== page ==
Personal Injury Lawyer - Proving Your Case. What is Open and Obvious?
A premises owner owes a duty to his invitees only to keep the premises reasonably safe. Williams v. Safeway Stores, Inc., 515 P.2d 223 (Okla. 1973). The invitee assumes all normal and ordinary risks incident to the use of the premises. Wise v. Roger Givens, Inc., 618 P.2d 951 (Okla.App. 1980). The duty to keep the premises in a reasonably safe condition is applicable only to defects or conditions which are in the nature of hidden dangers, traps, snares or pitfalls and the like which are not readily observable by the invitee in the exercise of ordinary care. See McKinney v. Harrington, 855 P.2d 602 (Okla. 1993);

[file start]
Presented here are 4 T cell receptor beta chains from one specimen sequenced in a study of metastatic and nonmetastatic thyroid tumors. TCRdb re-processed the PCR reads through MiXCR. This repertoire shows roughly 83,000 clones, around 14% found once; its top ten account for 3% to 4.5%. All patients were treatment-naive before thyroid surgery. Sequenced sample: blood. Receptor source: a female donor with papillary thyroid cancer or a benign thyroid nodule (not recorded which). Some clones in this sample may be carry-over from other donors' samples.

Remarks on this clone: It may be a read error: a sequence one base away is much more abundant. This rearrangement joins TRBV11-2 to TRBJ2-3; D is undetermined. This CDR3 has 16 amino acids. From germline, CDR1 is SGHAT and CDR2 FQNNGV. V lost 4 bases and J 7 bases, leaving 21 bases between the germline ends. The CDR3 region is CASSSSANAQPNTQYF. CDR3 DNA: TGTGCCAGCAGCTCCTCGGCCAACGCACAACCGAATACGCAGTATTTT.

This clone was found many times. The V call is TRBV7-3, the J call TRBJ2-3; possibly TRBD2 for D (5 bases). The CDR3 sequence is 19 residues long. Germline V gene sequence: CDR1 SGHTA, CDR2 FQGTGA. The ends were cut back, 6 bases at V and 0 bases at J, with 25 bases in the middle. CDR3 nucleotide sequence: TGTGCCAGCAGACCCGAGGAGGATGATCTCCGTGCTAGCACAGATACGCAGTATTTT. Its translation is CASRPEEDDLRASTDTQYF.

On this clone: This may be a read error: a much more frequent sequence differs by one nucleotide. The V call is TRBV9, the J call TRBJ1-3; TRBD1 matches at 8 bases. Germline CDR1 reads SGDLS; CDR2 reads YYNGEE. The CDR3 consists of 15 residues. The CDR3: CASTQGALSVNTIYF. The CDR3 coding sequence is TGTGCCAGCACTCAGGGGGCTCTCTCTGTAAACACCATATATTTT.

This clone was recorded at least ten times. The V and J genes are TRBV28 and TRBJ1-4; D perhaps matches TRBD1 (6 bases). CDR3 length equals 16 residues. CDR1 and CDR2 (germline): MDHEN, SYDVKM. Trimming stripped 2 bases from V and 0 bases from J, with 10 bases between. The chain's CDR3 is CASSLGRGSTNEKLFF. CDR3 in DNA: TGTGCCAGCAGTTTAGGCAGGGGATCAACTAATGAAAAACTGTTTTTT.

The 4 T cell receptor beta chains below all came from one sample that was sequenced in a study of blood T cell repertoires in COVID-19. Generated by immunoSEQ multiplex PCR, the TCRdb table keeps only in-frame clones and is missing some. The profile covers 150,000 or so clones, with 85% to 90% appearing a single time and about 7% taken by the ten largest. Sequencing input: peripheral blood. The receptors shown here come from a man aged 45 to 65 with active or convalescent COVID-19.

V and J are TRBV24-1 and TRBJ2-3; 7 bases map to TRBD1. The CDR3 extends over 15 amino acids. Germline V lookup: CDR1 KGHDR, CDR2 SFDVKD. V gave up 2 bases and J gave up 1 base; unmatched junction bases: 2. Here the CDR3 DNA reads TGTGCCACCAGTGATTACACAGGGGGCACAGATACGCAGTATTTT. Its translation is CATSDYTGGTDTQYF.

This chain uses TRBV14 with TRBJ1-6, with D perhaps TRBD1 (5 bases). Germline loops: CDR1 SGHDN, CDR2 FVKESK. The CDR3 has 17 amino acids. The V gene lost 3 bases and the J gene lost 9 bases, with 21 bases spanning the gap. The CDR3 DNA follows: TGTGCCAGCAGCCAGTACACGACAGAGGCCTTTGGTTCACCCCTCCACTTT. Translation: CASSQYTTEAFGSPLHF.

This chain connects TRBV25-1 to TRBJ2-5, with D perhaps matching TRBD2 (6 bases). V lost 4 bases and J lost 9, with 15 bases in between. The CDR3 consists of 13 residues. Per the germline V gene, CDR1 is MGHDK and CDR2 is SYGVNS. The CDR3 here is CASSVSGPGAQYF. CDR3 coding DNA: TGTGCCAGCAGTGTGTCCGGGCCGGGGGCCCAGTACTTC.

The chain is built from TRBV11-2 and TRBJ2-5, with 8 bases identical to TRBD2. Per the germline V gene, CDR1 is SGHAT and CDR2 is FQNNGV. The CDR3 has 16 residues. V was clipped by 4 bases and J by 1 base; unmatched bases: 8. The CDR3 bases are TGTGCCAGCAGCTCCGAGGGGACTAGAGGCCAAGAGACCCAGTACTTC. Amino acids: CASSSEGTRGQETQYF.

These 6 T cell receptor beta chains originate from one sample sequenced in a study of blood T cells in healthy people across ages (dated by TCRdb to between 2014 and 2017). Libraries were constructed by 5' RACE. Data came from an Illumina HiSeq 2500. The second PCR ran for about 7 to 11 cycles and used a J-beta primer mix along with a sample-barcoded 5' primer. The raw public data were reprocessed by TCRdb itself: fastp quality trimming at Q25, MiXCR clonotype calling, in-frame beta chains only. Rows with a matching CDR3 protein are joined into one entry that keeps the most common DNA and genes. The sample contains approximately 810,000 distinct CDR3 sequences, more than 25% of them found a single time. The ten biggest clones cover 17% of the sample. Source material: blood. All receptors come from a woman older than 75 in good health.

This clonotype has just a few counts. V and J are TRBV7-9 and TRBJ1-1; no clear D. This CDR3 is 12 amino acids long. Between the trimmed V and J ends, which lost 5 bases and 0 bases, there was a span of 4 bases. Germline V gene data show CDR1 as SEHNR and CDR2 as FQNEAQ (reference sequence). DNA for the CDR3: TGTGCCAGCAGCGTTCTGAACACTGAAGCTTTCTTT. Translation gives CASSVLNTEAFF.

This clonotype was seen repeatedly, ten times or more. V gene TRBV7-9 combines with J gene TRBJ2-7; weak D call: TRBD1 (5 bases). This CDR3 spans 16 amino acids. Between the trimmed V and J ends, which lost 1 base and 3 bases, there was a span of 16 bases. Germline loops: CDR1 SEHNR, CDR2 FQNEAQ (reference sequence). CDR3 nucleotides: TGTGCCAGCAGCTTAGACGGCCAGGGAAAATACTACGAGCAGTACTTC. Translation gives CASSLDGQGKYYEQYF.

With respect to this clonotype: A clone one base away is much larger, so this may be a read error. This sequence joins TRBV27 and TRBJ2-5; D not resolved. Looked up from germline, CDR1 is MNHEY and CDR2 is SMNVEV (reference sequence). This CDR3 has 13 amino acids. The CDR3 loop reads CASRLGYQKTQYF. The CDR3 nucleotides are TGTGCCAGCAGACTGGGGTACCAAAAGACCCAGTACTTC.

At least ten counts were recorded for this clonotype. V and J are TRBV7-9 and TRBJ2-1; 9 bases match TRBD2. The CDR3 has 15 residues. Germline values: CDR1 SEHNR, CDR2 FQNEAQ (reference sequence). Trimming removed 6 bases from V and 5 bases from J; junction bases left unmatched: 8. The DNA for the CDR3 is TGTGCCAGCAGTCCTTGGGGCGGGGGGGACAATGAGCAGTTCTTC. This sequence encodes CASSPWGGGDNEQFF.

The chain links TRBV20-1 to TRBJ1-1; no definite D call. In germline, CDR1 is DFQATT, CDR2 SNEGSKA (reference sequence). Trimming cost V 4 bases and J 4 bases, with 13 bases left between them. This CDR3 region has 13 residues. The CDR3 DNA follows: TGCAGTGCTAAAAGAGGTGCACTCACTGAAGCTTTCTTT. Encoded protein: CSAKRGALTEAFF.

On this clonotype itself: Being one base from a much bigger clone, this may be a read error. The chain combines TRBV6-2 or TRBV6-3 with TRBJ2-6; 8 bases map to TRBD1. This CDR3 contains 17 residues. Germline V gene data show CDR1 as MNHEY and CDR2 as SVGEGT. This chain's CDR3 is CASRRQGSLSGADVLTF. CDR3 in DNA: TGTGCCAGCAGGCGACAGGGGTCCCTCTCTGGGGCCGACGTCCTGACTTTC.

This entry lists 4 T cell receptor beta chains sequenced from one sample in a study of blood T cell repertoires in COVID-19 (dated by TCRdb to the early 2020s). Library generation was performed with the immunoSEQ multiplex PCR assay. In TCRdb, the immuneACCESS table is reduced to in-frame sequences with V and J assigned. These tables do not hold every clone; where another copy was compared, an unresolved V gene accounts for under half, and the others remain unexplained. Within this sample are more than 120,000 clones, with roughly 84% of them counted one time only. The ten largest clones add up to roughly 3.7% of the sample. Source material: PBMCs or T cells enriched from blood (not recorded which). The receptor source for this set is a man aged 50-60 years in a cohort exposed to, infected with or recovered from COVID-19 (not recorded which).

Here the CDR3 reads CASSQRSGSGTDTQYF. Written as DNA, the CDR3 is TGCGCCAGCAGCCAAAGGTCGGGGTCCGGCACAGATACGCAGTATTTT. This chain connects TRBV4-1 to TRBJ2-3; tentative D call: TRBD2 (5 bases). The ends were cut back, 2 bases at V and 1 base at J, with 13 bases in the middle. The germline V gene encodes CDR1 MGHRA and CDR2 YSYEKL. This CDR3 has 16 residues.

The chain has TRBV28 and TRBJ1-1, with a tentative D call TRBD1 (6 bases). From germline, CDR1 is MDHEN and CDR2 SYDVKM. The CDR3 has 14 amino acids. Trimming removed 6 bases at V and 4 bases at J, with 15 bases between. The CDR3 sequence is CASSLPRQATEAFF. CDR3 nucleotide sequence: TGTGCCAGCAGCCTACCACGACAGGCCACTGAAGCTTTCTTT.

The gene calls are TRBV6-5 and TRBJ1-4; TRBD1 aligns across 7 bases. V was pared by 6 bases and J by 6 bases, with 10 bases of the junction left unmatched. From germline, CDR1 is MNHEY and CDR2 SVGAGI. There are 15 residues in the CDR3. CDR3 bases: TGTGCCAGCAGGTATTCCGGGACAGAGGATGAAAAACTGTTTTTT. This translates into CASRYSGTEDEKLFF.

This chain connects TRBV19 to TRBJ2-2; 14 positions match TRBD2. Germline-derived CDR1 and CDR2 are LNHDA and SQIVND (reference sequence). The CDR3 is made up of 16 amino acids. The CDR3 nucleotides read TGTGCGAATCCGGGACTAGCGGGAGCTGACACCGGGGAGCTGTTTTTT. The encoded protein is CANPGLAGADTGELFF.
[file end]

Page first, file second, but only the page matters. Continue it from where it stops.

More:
Under Oklahoma law it is not a question of whether some object is open and obvious, but whether the hazard or danger is open and obvious. An “observable” object or condition is not necessarily obvious: “All of the circumstances must be examined to determine whether a particular condition is open and obvious to the plaintiff or not.” Zagal v. Truckstops Corp. of America., 1997 OK 75, 948 P.2d 273, 275 (when customer tripped over large cardboard box near truckstop entrance, reasonable minds could differ as to whether it was a “concealed danger”).